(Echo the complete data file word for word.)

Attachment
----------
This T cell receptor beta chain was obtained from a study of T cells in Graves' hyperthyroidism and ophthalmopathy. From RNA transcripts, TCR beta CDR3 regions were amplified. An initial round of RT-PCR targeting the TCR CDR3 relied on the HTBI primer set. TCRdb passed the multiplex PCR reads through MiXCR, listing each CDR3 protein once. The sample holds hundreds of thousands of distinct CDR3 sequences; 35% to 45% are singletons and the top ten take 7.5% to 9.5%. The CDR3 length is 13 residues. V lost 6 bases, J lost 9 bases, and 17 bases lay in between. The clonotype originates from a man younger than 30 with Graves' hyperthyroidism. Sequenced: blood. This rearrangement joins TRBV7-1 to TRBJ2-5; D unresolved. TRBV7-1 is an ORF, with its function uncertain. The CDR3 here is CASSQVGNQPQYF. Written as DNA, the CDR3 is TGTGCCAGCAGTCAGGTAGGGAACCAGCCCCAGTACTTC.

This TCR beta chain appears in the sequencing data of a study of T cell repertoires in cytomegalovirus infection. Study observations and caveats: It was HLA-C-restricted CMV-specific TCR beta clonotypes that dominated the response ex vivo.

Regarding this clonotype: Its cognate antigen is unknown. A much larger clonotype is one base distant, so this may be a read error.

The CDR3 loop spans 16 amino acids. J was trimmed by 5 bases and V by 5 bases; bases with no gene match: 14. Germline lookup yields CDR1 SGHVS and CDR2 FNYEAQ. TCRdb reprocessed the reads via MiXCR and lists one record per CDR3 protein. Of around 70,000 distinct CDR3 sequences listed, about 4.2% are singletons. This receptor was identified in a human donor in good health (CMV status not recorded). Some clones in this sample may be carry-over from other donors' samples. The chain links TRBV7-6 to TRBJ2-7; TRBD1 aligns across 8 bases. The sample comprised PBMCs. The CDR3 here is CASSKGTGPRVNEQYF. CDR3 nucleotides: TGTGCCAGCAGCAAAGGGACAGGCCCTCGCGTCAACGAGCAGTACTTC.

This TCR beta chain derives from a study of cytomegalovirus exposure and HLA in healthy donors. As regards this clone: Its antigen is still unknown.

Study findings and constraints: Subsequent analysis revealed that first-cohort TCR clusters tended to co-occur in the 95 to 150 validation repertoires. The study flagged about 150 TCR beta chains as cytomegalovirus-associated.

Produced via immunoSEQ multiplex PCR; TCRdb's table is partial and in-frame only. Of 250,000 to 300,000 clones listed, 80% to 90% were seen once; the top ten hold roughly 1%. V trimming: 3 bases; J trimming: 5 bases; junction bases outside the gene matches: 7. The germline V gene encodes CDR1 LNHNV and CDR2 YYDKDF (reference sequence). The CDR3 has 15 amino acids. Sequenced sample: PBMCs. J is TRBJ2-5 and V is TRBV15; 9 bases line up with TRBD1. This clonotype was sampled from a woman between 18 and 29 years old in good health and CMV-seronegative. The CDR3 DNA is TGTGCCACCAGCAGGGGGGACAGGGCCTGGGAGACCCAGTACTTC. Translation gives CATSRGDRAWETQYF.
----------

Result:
This T cell receptor beta chain was obtained from a study of T cells in Graves' hyperthyroidism and ophthalmopathy. From RNA transcripts, TCR beta CDR3 regions were amplified. An initial round of RT-PCR targeting the TCR CDR3 relied on the HTBI primer set. TCRdb passed the multiplex PCR reads through MiXCR, listing each CDR3 protein once. The sample holds hundreds of thousands of distinct CDR3 sequences; 35% to 45% are singletons and the top ten take 7.5% to 9.5%. The CDR3 length is 13 residues. V lost 6 bases, J lost 9 bases, and 17 bases lay in between. The clonotype originates from a man younger than 30 with Graves' hyperthyroidism. Sequenced: blood. This rearrangement joins TRBV7-1 to TRBJ2-5; D unresolved. TRBV7-1 is an ORF, with its function uncertain. The CDR3 here is CASSQVGNQPQYF. Written as DNA, the CDR3 is TGTGCCAGCAGTCAGGTAGGGAACCAGCCCCAGTACTTC.

This TCR beta chain appears in the sequencing data of a study of T cell repertoires in cytomegalovirus infection. Study observations and caveats: It was HLA-C-restricted CMV-specific TCR beta clonotypes that dominated the response ex vivo.

Regarding this clonotype: Its cognate antigen is unknown. A much larger clonotype is one base distant, so this may be a read error.

The CDR3 loop spans 16 amino acids. J was trimmed by 5 bases and V by 5 bases; bases with no gene match: 14. Germline lookup yields CDR1 SGHVS and CDR2 FNYEAQ. TCRdb reprocessed the reads via MiXCR and lists one record per CDR3 protein. Of around 70,000 distinct CDR3 sequences listed, about 4.2% are singletons. This receptor was identified in a human donor in good health (CMV status not recorded). Some clones in this sample may be carry-over from other donors' samples. The chain links TRBV7-6 to TRBJ2-7; TRBD1 aligns across 8 bases. The sample comprised PBMCs. The CDR3 here is CASSKGTGPRVNEQYF. CDR3 nucleotides: TGTGCCAGCAGCAAAGGGACAGGCCCTCGCGTCAACGAGCAGTACTTC.

This TCR beta chain derives from a study of cytomegalovirus exposure and HLA in healthy donors. As regards this clone: Its antigen is still unknown.

Study findings and constraints: Subsequent analysis revealed that first-cohort TCR clusters tended to co-occur in the 95 to 150 validation repertoires. The study flagged about 150 TCR beta chains as cytomegalovirus-associated.

Produced via immunoSEQ multiplex PCR; TCRdb's table is partial and in-frame only. Of 250,000 to 300,000 clones listed, 80% to 90% were seen once; the top ten hold roughly 1%. V trimming: 3 bases; J trimming: 5 bases; junction bases outside the gene matches: 7. The germline V gene encodes CDR1 LNHNV and CDR2 YYDKDF (reference sequence). The CDR3 has 15 amino acids. Sequenced sample: PBMCs. J is TRBJ2-5 and V is TRBV15; 9 bases line up with TRBD1. This clonotype was sampled from a woman between 18 and 29 years old in good health and CMV-seronegative. The CDR3 DNA is TGTGCCACCAGCAGGGGGGACAGGGCCTGGGAGACCCAGTACTTC. Translation gives CATSRGDRAWETQYF.